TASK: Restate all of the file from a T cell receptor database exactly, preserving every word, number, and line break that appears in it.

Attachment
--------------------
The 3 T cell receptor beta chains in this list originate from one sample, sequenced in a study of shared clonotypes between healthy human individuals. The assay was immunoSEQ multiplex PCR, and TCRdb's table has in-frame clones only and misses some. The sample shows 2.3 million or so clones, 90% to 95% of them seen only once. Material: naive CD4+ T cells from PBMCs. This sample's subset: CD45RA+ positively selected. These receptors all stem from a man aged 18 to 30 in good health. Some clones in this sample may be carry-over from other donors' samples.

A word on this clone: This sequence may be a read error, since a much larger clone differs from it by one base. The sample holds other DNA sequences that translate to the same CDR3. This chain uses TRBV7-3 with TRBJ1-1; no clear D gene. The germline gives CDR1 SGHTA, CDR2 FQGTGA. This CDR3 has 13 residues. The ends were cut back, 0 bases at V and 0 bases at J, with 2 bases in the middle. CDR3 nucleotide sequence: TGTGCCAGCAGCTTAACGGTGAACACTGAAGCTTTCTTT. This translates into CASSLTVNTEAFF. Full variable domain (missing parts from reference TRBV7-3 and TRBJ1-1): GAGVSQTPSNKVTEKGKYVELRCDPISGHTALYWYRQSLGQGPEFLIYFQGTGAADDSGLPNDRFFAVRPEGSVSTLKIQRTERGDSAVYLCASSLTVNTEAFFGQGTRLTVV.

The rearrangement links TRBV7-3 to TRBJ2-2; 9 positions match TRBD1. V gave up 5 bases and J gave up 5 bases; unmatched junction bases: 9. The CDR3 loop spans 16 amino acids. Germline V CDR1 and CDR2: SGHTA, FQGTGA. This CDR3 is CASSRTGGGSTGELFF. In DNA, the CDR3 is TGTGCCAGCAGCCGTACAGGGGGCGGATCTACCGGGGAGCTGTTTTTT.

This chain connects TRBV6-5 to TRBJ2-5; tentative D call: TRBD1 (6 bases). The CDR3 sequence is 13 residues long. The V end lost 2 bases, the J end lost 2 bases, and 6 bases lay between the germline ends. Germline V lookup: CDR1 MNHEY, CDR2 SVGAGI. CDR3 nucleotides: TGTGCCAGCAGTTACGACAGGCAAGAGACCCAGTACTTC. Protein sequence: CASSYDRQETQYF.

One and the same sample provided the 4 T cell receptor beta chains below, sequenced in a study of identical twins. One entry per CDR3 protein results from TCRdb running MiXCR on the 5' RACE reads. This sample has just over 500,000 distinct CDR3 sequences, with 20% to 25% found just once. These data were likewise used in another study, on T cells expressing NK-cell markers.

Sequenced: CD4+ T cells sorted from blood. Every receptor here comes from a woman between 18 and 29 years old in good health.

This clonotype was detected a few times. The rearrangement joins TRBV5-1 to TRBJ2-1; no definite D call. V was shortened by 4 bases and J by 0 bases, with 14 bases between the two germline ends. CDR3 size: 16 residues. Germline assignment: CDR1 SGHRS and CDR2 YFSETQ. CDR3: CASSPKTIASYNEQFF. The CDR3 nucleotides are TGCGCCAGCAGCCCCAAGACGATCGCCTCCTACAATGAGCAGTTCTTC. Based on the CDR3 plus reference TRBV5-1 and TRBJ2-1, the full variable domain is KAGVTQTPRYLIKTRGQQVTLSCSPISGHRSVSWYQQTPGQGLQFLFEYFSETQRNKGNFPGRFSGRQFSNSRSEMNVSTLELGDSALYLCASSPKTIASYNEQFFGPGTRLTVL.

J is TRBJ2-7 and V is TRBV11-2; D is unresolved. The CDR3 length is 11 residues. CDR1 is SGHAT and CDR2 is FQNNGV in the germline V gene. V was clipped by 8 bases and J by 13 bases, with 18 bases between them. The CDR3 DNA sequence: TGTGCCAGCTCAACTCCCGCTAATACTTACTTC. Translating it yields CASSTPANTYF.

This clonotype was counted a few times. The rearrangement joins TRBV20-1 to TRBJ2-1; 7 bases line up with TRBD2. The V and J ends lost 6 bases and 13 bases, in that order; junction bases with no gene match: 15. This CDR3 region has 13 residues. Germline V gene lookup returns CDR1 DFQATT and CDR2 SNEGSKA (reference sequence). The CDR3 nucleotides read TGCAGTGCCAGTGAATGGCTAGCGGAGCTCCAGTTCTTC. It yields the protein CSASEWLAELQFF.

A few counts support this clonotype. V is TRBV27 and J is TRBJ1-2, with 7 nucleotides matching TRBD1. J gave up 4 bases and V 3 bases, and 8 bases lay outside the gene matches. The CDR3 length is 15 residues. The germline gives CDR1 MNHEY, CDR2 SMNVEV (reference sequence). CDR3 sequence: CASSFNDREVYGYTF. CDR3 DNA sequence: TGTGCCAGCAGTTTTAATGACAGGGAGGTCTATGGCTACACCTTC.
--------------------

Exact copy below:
The 3 T cell receptor beta chains in this list originate from one sample, sequenced in a study of shared clonotypes between healthy human individuals. The assay was immunoSEQ multiplex PCR, and TCRdb's table has in-frame clones only and misses some. The sample shows 2.3 million or so clones, 90% to 95% of them seen only once. Material: naive CD4+ T cells from PBMCs. This sample's subset: CD45RA+ positively selected. These receptors all stem from a man aged 18 to 30 in good health. Some clones in this sample may be carry-over from other donors' samples.

A word on this clone: This sequence may be a read error, since a much larger clone differs from it by one base. The sample holds other DNA sequences that translate to the same CDR3. This chain uses TRBV7-3 with TRBJ1-1; no clear D gene. The germline gives CDR1 SGHTA, CDR2 FQGTGA. This CDR3 has 13 residues. The ends were cut back, 0 bases at V and 0 bases at J, with 2 bases in the middle. CDR3 nucleotide sequence: TGTGCCAGCAGCTTAACGGTGAACACTGAAGCTTTCTTT. This translates into CASSLTVNTEAFF. Full variable domain (missing parts from reference TRBV7-3 and TRBJ1-1): GAGVSQTPSNKVTEKGKYVELRCDPISGHTALYWYRQSLGQGPEFLIYFQGTGAADDSGLPNDRFFAVRPEGSVSTLKIQRTERGDSAVYLCASSLTVNTEAFFGQGTRLTVV.

The rearrangement links TRBV7-3 to TRBJ2-2; 9 positions match TRBD1. V gave up 5 bases and J gave up 5 bases; unmatched junction bases: 9. The CDR3 loop spans 16 amino acids. Germline V CDR1 and CDR2: SGHTA, FQGTGA. This CDR3 is CASSRTGGGSTGELFF. In DNA, the CDR3 is TGTGCCAGCAGCCGTACAGGGGGCGGATCTACCGGGGAGCTGTTTTTT.

This chain connects TRBV6-5 to TRBJ2-5; tentative D call: TRBD1 (6 bases). The CDR3 sequence is 13 residues long. The V end lost 2 bases, the J end lost 2 bases, and 6 bases lay between the germline ends. Germline V lookup: CDR1 MNHEY, CDR2 SVGAGI. CDR3 nucleotides: TGTGCCAGCAGTTACGACAGGCAAGAGACCCAGTACTTC. Protein sequence: CASSYDRQETQYF.

One and the same sample provided the 4 T cell receptor beta chains below, sequenced in a study of identical twins. One entry per CDR3 protein results from TCRdb running MiXCR on the 5' RACE reads. This sample has just over 500,000 distinct CDR3 sequences, with 20% to 25% found just once. These data were likewise used in another study, on T cells expressing NK-cell markers.

Sequenced: CD4+ T cells sorted from blood. Every receptor here comes from a woman between 18 and 29 years old in good health.

This clonotype was detected a few times. The rearrangement joins TRBV5-1 to TRBJ2-1; no definite D call. V was shortened by 4 bases and J by 0 bases, with 14 bases between the two germline ends. CDR3 size: 16 residues. Germline assignment: CDR1 SGHRS and CDR2 YFSETQ. CDR3: CASSPKTIASYNEQFF. The CDR3 nucleotides are TGCGCCAGCAGCCCCAAGACGATCGCCTCCTACAATGAGCAGTTCTTC. Based on the CDR3 plus reference TRBV5-1 and TRBJ2-1, the full variable domain is KAGVTQTPRYLIKTRGQQVTLSCSPISGHRSVSWYQQTPGQGLQFLFEYFSETQRNKGNFPGRFSGRQFSNSRSEMNVSTLELGDSALYLCASSPKTIASYNEQFFGPGTRLTVL.

J is TRBJ2-7 and V is TRBV11-2; D is unresolved. The CDR3 length is 11 residues. CDR1 is SGHAT and CDR2 is FQNNGV in the germline V gene. V was clipped by 8 bases and J by 13 bases, with 18 bases between them. The CDR3 DNA sequence: TGTGCCAGCTCAACTCCCGCTAATACTTACTTC. Translating it yields CASSTPANTYF.

This clonotype was counted a few times. The rearrangement joins TRBV20-1 to TRBJ2-1; 7 bases line up with TRBD2. The V and J ends lost 6 bases and 13 bases, in that order; junction bases with no gene match: 15. This CDR3 region has 13 residues. Germline V gene lookup returns CDR1 DFQATT and CDR2 SNEGSKA (reference sequence). The CDR3 nucleotides read TGCAGTGCCAGTGAATGGCTAGCGGAGCTCCAGTTCTTC. It yields the protein CSASEWLAELQFF.

A few counts support this clonotype. V is TRBV27 and J is TRBJ1-2, with 7 nucleotides matching TRBD1. J gave up 4 bases and V 3 bases, and 8 bases lay outside the gene matches. The CDR3 length is 15 residues. The germline gives CDR1 MNHEY, CDR2 SMNVEV (reference sequence). CDR3 sequence: CASSFNDREVYGYTF. CDR3 DNA sequence: TGTGCCAGCAGTTTTAATGACAGGGAGGTCTATGGCTACACCTTC.